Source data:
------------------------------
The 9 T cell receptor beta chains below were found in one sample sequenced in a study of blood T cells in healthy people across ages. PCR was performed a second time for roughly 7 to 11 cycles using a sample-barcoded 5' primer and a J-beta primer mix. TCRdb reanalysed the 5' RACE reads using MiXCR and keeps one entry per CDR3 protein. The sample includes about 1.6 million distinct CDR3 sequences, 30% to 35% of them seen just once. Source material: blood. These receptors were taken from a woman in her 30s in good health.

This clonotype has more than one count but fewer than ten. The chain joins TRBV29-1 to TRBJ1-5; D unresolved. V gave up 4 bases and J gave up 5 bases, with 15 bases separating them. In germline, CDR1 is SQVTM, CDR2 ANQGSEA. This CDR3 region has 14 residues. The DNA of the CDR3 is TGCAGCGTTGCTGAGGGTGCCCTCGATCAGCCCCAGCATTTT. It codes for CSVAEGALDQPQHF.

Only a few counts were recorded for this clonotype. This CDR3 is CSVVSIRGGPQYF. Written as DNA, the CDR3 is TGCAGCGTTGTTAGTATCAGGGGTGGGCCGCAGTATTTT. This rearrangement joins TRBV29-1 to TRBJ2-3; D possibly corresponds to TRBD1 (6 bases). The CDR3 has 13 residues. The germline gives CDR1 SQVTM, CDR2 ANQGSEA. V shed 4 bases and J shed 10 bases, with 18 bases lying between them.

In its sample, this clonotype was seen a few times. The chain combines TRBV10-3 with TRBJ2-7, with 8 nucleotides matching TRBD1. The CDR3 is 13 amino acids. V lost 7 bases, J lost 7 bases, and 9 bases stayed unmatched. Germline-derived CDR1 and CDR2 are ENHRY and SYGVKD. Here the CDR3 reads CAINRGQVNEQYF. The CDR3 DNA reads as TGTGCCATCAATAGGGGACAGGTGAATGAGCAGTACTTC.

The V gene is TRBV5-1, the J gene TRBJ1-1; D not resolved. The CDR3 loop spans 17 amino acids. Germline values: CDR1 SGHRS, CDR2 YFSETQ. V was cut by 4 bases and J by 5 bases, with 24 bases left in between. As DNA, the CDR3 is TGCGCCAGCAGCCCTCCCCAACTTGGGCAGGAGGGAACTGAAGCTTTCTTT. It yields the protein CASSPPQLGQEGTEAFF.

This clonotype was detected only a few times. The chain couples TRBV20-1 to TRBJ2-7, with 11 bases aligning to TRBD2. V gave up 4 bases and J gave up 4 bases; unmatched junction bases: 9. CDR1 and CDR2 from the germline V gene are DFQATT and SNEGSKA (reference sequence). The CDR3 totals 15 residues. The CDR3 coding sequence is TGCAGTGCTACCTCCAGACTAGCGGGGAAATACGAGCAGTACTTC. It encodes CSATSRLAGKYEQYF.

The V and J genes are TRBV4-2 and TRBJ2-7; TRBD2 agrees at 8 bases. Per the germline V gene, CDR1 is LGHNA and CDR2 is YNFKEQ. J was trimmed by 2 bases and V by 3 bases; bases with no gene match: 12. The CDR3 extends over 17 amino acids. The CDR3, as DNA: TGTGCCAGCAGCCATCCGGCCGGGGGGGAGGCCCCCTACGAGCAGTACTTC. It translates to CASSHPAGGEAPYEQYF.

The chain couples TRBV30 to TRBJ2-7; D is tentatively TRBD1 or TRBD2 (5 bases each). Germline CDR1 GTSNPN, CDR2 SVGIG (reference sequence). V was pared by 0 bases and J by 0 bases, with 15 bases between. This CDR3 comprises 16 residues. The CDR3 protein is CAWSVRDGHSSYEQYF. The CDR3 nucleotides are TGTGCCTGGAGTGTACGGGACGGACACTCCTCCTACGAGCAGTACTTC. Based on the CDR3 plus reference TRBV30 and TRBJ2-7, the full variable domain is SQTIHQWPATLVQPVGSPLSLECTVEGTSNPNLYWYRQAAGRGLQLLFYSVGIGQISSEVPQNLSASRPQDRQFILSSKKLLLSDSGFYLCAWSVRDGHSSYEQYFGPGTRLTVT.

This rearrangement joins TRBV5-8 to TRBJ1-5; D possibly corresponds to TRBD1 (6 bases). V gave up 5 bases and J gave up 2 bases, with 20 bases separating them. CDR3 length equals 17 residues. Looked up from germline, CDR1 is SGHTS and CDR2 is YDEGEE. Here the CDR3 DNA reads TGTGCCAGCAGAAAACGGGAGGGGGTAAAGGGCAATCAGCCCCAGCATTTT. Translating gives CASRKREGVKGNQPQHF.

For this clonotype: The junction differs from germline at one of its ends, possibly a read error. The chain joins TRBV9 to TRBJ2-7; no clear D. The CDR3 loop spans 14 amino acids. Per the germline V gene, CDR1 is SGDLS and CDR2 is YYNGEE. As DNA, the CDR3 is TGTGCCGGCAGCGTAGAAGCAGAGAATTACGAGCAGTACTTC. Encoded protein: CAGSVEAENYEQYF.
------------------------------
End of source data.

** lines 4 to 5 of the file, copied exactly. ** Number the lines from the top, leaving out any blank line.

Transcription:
In its sample, this clonotype was seen a few times. The chain combines TRBV10-3 with TRBJ2-7, with 8 nucleotides matching TRBD1. The CDR3 is 13 amino acids. V lost 7 bases, J lost 7 bases, and 9 bases stayed unmatched. Germline-derived CDR1 and CDR2 are ENHRY and SYGVKD. Here the CDR3 reads CAINRGQVNEQYF. The CDR3 DNA reads as TGTGCCATCAATAGGGGACAGGTGAATGAGCAGTACTTC.

The V gene is TRBV5-1, the J gene TRBJ1-1; D not resolved. The CDR3 loop spans 17 amino acids. Germline values: CDR1 SGHRS, CDR2 YFSETQ. V was cut by 4 bases and J by 5 bases, with 24 bases left in between. As DNA, the CDR3 is TGCGCCAGCAGCCCTCCCCAACTTGGGCAGGAGGGAACTGAAGCTTTCTTT. It yields the protein CASSPPQLGQEGTEAFF.